WE need more joined-up thinking if we are to succeed in switching Scotland’s freight traffic from road to rail, writes David Spaven.
Everyone wants to see more freight on rail – the potential benefits to the economy, environment, climate and road safety are substantial – but in practice how can we achieve a significant modal shift from road haulage?
The terms of competition between road, rail and sea have to be fair, of course – not least in terms of providing rail-route infrastructure which is fit for modern purpose, allowing cost-effective, long trains to convey the modern generation of tall containers across the trunk rail network.
However, good routes are not enough, as rail – like sea transport, but unlike road haulage – also needs a comprehensive network of terminals to provide access to the system.
Rail terminals fall broadly into two categories:
• Intermodal railheads, where containers trunked by rail are transferred to lorries for local or regional distribution
• Private sidings, serving ports and major industrial plants (such as open-cast coal sites, steel works, paper mills, grain distilleries, etc) and regional distribution terminals for cement, oil and other bulk commodities.
Currently, there are some 40 rail-freight locations in Scotland, of which ten are intermodal railheads, with the balance being private sidings handling coal or other bulk commodities.
The needs of the future can be hard to judge, but it is clear that, if there is to be a substantial shift from road to rail, then existing railheads will have to be expanded and upgraded – and new terminals will be needed to serve districts, regions and major industrial plants currently lacking direct access to the rail freight network. A strategic approach to expanding and upgrading freight railheads across Scotland is therefore required – and the Rail Freight Group (RFG) was consequently extremely disappointed with the outcome of the Scottish Government’s 2013-14 National Planning Framework 3 (NPF3) process and its imbalanced treatment of rail and sea freight.
The final NPF3 document endorsed three sea freight “National Developments” at ports but none for rail freight, despite RFG’s proposed National Development scoring as highly (against mandatory and optional criteria) as two of the sea freight developments – a decision which we described as “illogical, inconsistent and unfair treatment of two competing modes of transport”.
However, in belated acknowledgement of its failure to provide a level playing field in strategic planning, the Scottish Government has now set up a working party to consider the relationship between freight and planning in the future NPF4 process, in which the rail freight sector will be fully involved.
Developing new railheads and bulk terminals depends on the availability of well-sited and appropriately sized parcels of land adjacent to the current rail network. In part, this lies within the control of the rail industry, and Network Rail has had a longstanding land bank of 14 “Strategic Freight Sites” across Scotland. Some of these, such as sites in Inverness and at Keith (convenient for whisky traffic), are very well chosen – but others have been overtaken by wider trends in industrial location and rail operational economics, and need to be swapped for potentially more productive locations.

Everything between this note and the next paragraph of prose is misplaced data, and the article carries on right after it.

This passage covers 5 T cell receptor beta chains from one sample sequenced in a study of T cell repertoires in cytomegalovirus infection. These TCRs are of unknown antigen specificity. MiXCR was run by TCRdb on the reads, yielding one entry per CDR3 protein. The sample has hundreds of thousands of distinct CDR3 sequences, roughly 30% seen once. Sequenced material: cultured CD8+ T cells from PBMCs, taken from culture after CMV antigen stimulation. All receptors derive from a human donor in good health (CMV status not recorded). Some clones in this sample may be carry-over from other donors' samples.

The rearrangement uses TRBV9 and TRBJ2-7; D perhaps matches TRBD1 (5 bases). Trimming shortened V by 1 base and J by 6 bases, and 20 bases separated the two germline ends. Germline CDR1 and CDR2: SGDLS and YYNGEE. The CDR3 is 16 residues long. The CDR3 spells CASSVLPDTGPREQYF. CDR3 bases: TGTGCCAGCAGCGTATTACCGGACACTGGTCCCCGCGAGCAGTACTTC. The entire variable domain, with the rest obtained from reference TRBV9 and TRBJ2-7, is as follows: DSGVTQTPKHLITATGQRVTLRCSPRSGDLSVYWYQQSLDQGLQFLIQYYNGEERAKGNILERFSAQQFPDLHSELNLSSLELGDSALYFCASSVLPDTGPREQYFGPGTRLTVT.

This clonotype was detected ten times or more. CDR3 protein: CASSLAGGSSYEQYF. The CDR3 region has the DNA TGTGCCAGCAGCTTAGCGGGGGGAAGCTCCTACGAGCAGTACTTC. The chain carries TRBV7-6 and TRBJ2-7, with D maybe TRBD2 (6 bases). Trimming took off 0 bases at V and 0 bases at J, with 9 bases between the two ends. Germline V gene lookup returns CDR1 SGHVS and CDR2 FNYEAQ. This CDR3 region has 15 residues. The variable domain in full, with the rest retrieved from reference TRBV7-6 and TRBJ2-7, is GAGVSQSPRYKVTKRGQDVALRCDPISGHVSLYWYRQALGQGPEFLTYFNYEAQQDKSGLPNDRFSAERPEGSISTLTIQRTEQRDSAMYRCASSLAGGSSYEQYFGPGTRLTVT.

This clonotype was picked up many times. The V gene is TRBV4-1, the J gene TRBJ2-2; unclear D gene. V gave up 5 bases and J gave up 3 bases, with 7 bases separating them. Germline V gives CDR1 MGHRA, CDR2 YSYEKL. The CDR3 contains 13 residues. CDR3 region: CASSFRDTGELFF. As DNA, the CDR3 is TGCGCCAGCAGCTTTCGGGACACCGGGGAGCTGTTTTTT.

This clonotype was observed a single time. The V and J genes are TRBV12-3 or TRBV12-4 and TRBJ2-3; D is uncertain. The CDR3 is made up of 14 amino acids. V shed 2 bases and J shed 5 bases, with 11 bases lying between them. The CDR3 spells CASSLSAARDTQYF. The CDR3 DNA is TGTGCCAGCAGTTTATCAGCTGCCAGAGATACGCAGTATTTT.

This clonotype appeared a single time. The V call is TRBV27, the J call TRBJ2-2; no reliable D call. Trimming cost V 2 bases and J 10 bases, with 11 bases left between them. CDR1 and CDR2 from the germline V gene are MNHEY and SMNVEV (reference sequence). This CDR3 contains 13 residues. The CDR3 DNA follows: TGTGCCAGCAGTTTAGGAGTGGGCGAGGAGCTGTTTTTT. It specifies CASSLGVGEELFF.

Inevitably, some opportunities for rail freight to win traffic from the roads will depend on utilising land which is not in rail industry ownership.
Unfortunately, Scottish Government guidance to local authorities on strategic protection for rail-connectable sites against inappropriate development is now weaker than it was 20 years ago. The current Scottish Planning Policy document says merely that “disused railway lines with a reasonable prospect of being reused as rail, tram, bus rapid transit or active travel routes should be safeguarded in development plans”, with no specific mention of rail freight and its land needs.
Experience has shown that consideration of rail-freight access must be undertaken at an early stage of industrial site development planning, since trying to retro-fit rail facilities when these have not been “passively” planned within the overall development footprint can be expensive or indeed impossible – as rail access is more constrained, for example in terms of curvature, than is the case with road haulage.
The recent granting of planning consent by Highland Council for a major expansion of the Dalcross Norboard plant (which lies adjacent to the Inverness-Aberdeen railway) – without any requirement for passive provision for future rail access – is a case in point. And south-east of Edinburgh, part of the former Millerhill marshalling yard was sold off on the basis that a new waste treatment plant on the site would generate rail freight traffic at this highly nodal location. But now plans to use rail have been scrapped.
These examples of a lack of joined-up thinking demonstrate that a strategic vision is urgently needed if we are to secure a major shift from road haulage to rail freight across Scotland, with all the economic and environmental benefits this would bring.
• David Spaven is Scottish representative of the UK’s Rail Freight Group